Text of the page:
Lies can take on many forms. Here are two forms I’ve identified: eventful and hurtful.
Eventful lies are when someone lies about things or events that do not directly affect you. For instance, your friend tells you she is happy when she is not. Or she tells you she is on a diet and losing lots of weight, when you can clearly see with your own eyes that the opposite is happening. With eventful lies, you are not the target of the lie. It may make you feel upset, mad or uncomfortable because you feel as if you are being played for dumb. However, if you think about it, these lies truly have nothing to do with you—it’s all about the liar.
Why do people tell eventful lies? Plain and simply because they are unable to cope with the truth. They don’t even consider how you feel when they lie—it’s all about their inability to cope. The reality is that their life is painful; instead of dealing with it, they try to bury it—and the more they try to bury it, the more and more they lie. It’s a vicious cycle which only robs the liar of self-esteem and confidence. It’s sadly a self-defeating coping mechanism, and worse, it pervades our society today. So many people are suffering the self-inflicted ills of eventful lies. It’s sad.
Hurtful lies, however, are when someone sets out to tell you something that (a) involves you; or (b) with the knowledge that saying such a lie can and/or will hurt you. In this instance, your friend tells you she stayed home last night sick when you know from another friend she actually went out to a party. Hurtful lies are the lies that are not easily forgotten. These are the lies that are destructive to any form of relationship.
Several readers have written to me over the past month asking me questions like “How do you deal with lies?” “Do you confront liars?” “Do you tell a friend who is living in denial the truth when she can’t see it?”
When people lie to me, I always ask myself: What is their motivation?
Are they unable to cope with the world? Or are they trying to be hurtful? When people lie and I see that it’s because they are unable to cope with their world, I can often let the lie slide. I don’t get jarred or upset, because I realize the liar and his/her lies have nothing to do with me. These lies are all about the person who is lying. How can you be mad at someone who can’t even be honest with themselves? An eventful liar may be a good, kind heart who just isn’t able to cope with life.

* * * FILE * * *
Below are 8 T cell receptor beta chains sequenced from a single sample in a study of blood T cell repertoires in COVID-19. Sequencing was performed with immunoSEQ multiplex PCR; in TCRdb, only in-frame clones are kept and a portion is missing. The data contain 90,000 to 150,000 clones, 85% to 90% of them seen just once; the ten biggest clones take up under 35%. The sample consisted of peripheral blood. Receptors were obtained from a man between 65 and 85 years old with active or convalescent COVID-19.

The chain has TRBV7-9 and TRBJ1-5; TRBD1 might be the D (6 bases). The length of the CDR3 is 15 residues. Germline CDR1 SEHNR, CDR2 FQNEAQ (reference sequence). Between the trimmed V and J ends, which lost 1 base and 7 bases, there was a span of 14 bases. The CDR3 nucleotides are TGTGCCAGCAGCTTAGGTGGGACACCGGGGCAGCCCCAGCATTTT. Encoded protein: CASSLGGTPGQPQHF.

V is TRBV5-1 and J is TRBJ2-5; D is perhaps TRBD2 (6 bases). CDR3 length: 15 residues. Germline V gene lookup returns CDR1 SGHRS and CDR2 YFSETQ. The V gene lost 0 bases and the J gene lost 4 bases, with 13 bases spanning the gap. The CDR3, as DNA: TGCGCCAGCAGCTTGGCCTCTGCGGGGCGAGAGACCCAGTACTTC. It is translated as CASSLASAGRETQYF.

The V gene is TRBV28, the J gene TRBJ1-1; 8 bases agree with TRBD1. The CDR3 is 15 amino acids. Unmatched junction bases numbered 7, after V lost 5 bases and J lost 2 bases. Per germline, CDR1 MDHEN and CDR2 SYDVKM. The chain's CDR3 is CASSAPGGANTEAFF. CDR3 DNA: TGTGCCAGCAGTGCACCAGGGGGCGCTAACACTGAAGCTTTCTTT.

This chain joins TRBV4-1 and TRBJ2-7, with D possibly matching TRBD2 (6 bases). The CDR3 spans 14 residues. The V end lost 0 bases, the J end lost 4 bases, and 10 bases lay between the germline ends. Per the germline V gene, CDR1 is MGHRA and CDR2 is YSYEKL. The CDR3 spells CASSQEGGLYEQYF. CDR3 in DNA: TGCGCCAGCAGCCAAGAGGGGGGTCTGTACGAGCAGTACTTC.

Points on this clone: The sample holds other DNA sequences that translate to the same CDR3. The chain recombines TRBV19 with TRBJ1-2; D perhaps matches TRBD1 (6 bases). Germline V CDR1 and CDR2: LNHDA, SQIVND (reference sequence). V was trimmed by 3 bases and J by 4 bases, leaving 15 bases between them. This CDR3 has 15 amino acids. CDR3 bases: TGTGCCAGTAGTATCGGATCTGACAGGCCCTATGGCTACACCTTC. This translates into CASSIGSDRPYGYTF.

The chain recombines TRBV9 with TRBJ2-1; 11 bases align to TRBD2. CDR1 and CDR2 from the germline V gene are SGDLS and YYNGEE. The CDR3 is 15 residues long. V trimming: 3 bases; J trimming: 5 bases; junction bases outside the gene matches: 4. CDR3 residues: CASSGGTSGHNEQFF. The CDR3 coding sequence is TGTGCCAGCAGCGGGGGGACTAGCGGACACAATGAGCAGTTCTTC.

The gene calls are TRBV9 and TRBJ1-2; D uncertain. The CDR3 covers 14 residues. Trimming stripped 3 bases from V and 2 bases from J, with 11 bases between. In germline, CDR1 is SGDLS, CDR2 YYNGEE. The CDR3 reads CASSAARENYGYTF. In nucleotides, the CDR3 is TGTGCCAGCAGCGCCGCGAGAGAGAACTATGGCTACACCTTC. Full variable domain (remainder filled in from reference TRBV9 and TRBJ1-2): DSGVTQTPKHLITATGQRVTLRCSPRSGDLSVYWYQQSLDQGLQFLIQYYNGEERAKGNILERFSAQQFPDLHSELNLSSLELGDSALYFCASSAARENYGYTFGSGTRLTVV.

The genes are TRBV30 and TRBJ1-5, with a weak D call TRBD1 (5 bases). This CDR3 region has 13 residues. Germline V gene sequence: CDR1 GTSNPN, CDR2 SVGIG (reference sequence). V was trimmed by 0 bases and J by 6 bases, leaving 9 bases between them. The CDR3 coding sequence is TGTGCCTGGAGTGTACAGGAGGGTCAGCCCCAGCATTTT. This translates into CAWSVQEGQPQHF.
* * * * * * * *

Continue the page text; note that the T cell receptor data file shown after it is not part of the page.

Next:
When I was younger, I tried fruitlessly to help eventful liars, but in the end, I only isolated myself. It’s best to leave people in denial (after offering a hint or a suggestion and getting rejected), because they aren’t going to change simply because you say the truth. They usually know the truth, but are running as hard as they can away from it. Do know that they will only change when they are good and ready. If you don’t like it, I suggest you distance yourself to a comfortable location. There is little you are going to be able to do. Denial is an ugly, powerful monster.
Should you confront the hurtful liar? Well, the choice is certainly yours, but it is going to be an uphill battle, and it is a battle you’ve already lost. If someone tells you a hurtful lie, you already know, without having to go any further, that they are going to put their own interests ahead of yours—every time—and so the value of the relationship has disintegrated. You now know you are not valued anymore. Essentially, if you ask me, the relationship has disintegrated beyond repair, for good. So what is the point of confrontation?
The only time I will ever confront anyone is if I have established a very close relationship with them, and I know that I have some potential to get through to them. When I am in a close relationship like this, I know that honesty is valued, and in these situations, I will work hard to have the truth prevail. If I can’t get through, I will worry about the future of our relationship.
How do I approach them? I approach them with love, kindness and concern. I am never brutal, cruel or mean. I tell them that I am concerned and worried. I question them and express my fears. I try to lead them to the truth. I tell them that I love them more than anything, and that I am willing to lay all my feelings on the table, even if it means risking losing the relationship, because I care so much about them that I can’t handle seeing this situation deteriorate any further.
You must have the type of relationship that was built on honesty in order to endure this. If you don’t, it could very well be the end of your relationship, though you may find the risk worthy for the good of a friend. You just have to be willing to lose your friend with honorable intentions. It’s all about being honorable. You can do this in any relationship so long as you are certain your intentions are true and are out of pure love for your friend.
In an ideal world, all friendships would be based on honesty. We wouldn’t face eventful or hurtful lies, but the sad fact is we do, every day. We thankfully see a million times more eventful lies than we do hurtful lies, which makes it a little easier, because we know it is nothing personal.
As my mom always says, “If you have to hide something, ever, something is wrong—very wrong. Let that be your guide.”
I hope this helps you take a new perspective on the lies you face. Why are you/they hiding that? What was the motivation of that lie? Is it really about them, or is it all about you?